Lessons from the impeachment of Andrew Johnson
By Eric Foner, 12/19/98
Once before in American history, during the turbulent era of
Reconstruction that followed the Civil War, a president was impeached
by the House and tried before the Senate - Andrew Johnson.
Unlike now, Johnson's impeachment arose from differences with Congress
over the most fundamental questions of public policy: How should the
country be reunited? Who was entitled to the rights of American
citizens? What should be the status of the emancipated slaves?
Johnson's Reconstruction policy is often described as one of
''leniency'' toward the South. It was lenient enough to white
Southerners, to whom Johnson quickly restored control over local
But to the 4 million freed slaves, Johnson's lily-white plan of
Reconstruction was extremely punitive. Johnson, a Democrat who had
been elected Abraham Lincoln's second-term vice president on the
National Union ticket, ordered black families evicted from land on
which they had been settled by the US Army, and through the notorious
Black Codes, the Southern governments he created attempted to reduce
blacks back to the condition of dependent plantation laborers.
Between 1865 and 1867 Northern Republicans slowly became convinced
that Reconstruction must recognize blacks as citizens with equality
before the law and, for men, the right to vote.
Johnson, a thoroughgoing racist, opposed these policies. The 1866
congressional elections, a sweeping victory for the Republicans,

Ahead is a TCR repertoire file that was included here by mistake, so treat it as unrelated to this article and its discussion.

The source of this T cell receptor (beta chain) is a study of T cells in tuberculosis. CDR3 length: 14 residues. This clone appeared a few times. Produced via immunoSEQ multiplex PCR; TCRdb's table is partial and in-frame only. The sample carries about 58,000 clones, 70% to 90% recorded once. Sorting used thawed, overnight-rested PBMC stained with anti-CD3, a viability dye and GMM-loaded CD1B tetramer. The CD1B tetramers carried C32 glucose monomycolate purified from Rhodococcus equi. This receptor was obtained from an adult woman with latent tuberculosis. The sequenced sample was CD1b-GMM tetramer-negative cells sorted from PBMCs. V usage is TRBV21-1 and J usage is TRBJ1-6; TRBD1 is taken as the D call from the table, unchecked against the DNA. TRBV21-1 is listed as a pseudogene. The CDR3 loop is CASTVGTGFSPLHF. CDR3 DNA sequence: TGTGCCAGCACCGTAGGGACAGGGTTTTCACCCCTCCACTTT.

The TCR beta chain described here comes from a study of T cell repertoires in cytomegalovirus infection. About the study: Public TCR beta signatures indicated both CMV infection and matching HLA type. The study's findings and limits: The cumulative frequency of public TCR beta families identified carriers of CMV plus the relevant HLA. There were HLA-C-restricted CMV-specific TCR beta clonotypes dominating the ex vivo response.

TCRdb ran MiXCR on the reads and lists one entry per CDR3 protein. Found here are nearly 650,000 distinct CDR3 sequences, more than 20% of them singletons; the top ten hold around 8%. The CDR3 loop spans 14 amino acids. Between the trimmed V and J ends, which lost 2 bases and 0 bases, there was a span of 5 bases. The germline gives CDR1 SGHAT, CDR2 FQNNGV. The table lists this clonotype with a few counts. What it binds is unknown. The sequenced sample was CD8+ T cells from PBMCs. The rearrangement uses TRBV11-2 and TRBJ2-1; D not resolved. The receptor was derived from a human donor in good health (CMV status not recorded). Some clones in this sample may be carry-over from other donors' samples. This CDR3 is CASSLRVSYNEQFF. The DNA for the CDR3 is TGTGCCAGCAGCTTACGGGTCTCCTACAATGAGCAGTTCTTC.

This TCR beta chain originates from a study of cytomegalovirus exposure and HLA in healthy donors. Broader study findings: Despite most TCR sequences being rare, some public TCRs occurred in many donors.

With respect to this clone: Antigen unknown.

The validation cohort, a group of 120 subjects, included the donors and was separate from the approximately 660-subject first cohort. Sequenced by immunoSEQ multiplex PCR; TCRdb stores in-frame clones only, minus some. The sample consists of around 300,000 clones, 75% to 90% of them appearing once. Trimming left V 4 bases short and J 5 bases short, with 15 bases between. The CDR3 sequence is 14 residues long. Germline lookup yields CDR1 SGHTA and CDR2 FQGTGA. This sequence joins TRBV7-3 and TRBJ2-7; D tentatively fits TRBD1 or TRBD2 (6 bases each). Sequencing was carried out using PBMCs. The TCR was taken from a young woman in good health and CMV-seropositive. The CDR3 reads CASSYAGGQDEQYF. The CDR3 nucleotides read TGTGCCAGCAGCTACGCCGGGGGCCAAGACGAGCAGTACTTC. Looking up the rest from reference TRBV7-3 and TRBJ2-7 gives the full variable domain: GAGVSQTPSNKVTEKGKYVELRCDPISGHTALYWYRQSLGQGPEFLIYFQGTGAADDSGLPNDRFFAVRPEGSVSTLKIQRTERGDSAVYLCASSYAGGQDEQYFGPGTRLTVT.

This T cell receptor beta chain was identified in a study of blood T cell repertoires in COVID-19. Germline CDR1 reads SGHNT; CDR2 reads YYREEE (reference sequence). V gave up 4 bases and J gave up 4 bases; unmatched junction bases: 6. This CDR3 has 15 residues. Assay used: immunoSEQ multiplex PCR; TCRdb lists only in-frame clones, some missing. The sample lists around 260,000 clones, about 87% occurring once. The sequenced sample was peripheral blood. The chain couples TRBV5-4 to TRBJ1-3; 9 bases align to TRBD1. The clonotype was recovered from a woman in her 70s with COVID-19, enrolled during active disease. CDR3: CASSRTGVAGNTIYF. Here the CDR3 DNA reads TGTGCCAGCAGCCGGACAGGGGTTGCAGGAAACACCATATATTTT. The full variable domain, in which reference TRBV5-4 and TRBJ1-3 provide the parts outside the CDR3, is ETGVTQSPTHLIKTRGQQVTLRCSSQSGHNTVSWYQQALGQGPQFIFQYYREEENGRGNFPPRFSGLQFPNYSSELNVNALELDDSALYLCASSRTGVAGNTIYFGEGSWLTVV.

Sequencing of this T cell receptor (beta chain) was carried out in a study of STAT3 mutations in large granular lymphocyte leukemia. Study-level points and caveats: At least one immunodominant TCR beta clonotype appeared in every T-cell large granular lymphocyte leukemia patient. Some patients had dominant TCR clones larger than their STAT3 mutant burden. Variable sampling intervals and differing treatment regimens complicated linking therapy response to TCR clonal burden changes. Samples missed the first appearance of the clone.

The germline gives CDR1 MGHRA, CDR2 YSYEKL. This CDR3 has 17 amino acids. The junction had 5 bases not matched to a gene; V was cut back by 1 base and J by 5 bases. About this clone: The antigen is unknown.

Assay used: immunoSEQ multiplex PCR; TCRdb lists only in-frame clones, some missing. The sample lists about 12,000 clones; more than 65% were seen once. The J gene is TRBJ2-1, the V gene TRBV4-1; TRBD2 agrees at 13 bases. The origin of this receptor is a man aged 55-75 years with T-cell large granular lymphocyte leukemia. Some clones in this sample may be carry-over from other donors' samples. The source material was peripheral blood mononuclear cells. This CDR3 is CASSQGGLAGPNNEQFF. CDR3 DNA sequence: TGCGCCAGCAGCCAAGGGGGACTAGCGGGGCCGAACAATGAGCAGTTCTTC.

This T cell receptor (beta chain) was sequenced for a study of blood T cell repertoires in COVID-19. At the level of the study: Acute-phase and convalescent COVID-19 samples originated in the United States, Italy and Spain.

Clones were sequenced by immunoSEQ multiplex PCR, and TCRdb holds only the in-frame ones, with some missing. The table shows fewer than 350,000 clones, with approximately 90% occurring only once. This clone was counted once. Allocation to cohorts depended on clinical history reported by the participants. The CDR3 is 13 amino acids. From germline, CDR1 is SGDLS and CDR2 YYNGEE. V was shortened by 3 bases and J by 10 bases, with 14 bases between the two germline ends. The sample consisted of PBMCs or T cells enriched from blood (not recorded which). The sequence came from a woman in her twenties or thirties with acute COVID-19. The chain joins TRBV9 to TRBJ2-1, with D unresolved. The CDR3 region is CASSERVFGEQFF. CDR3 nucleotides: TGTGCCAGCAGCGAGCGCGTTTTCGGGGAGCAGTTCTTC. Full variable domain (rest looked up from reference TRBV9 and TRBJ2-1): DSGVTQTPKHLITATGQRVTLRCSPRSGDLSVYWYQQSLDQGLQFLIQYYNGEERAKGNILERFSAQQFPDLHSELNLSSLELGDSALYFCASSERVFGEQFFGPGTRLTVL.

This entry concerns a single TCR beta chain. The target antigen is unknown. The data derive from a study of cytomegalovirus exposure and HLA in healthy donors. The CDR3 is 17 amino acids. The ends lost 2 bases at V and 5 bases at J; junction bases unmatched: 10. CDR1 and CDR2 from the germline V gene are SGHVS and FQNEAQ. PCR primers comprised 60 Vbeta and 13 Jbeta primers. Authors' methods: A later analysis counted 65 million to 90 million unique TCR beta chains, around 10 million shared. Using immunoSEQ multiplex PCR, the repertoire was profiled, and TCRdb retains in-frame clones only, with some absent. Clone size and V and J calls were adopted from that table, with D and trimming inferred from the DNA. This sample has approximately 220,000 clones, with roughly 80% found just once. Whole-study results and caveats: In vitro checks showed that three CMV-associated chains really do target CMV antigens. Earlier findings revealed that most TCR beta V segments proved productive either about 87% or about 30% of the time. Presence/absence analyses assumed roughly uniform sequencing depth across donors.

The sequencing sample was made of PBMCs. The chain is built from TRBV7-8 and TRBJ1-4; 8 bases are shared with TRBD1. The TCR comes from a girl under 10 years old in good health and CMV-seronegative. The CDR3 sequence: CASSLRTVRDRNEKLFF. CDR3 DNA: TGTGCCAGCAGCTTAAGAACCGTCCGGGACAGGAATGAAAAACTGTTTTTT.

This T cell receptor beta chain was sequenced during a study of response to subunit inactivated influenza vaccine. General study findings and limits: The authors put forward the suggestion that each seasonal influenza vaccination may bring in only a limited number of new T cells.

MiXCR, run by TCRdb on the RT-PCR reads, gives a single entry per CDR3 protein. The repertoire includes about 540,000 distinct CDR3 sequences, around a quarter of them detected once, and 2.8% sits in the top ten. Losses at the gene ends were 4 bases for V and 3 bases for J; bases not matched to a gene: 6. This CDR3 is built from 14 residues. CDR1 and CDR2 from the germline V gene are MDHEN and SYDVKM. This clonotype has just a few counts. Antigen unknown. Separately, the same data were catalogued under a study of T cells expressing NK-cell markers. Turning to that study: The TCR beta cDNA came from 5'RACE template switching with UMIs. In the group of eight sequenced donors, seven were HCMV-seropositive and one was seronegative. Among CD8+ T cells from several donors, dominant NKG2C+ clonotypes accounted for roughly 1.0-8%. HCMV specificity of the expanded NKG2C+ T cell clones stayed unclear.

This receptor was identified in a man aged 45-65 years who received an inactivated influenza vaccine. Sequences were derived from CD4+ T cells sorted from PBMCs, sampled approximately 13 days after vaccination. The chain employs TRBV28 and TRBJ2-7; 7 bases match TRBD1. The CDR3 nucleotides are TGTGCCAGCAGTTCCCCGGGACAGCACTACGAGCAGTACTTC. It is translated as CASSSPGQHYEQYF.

demonstrated that unlike Clinton, Johnson had little popular support.
Yet Johnson attempted to use the patronage and his command of the Army
to obstruct congressional policies.
The catalyst for Johnson's impeachment was his flouting of the Tenure
of Office Act, which forbade the dismissal of certain federal
officials without Senate approval. Claiming the law was
unconstitutional, Johnson removed Secretary of War Edwin Stanton. That
action became the basis of the articles of impeachment.
In the end, even though Republicans commanded well above a two-thirds
majority in the Senate, seven moderates voted to acquit, fearing
damage to the separation of powers were Johnson removed and assured by
Johnson's attorneys that he would stop obstructing congressional
policy. The final vote was 35 to 19, one short of the two-thirds
needed for conviction.
Today, few historians have a good word to say for Andrew Johnson. His
political crimes were legion, but most consider his impeachment to
have been a mistake. Both prosecution and defense accepted the premise
that impeachment requires an unequivocal and serious violation of the
law; incompetence, disregard of the popular will, or even strenuous
efforts to deny millions of black Americans their basic rights were
not enough. If these did not justify Johnson's impeachment, surely
Clinton's private behavior and efforts to conceal it do not meet the
constitutional standard of ''high crimes and misdemeanors.''
No one ever voted for Andrew Johnson for president of the United
States. Bill Clinton was twice elected by the American people. For a
partisan majority in Congress to remove him from office in the absence
of persuasive evidence that his actions have damaged the body politic
would do far more harm to American democracy than Clinton's sordid
Eric Foner is a professor of history at Columbia University.
This story ran on page A19 of the Boston Globe on 12/19/98.
© Copyright 1998 Globe Newspaper Company.
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